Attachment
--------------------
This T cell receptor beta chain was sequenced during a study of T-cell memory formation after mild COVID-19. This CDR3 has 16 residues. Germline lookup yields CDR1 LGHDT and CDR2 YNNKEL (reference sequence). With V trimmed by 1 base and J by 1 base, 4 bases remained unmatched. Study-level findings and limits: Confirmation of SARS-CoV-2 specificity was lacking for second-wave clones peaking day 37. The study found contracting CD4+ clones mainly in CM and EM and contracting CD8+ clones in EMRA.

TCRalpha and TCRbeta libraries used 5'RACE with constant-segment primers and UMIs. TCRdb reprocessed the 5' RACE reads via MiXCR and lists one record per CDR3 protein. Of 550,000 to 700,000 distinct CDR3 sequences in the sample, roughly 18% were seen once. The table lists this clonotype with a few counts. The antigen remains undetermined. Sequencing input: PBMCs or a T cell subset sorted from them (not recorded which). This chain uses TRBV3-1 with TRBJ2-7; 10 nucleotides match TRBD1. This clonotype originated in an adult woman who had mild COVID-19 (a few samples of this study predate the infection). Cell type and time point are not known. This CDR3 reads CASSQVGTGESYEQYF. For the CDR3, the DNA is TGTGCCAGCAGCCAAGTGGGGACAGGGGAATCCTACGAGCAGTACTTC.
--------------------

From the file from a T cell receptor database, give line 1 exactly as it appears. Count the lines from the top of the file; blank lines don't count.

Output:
This T cell receptor beta chain was sequenced during a study of T-cell memory formation after mild COVID-19. This CDR3 has 16 residues. Germline lookup yields CDR1 LGHDT and CDR2 YNNKEL (reference sequence). With V trimmed by 1 base and J by 1 base, 4 bases remained unmatched. Study-level findings and limits: Confirmation of SARS-CoV-2 specificity was lacking for second-wave clones peaking day 37. The study found contracting CD4+ clones mainly in CM and EM and contracting CD8+ clones in EMRA.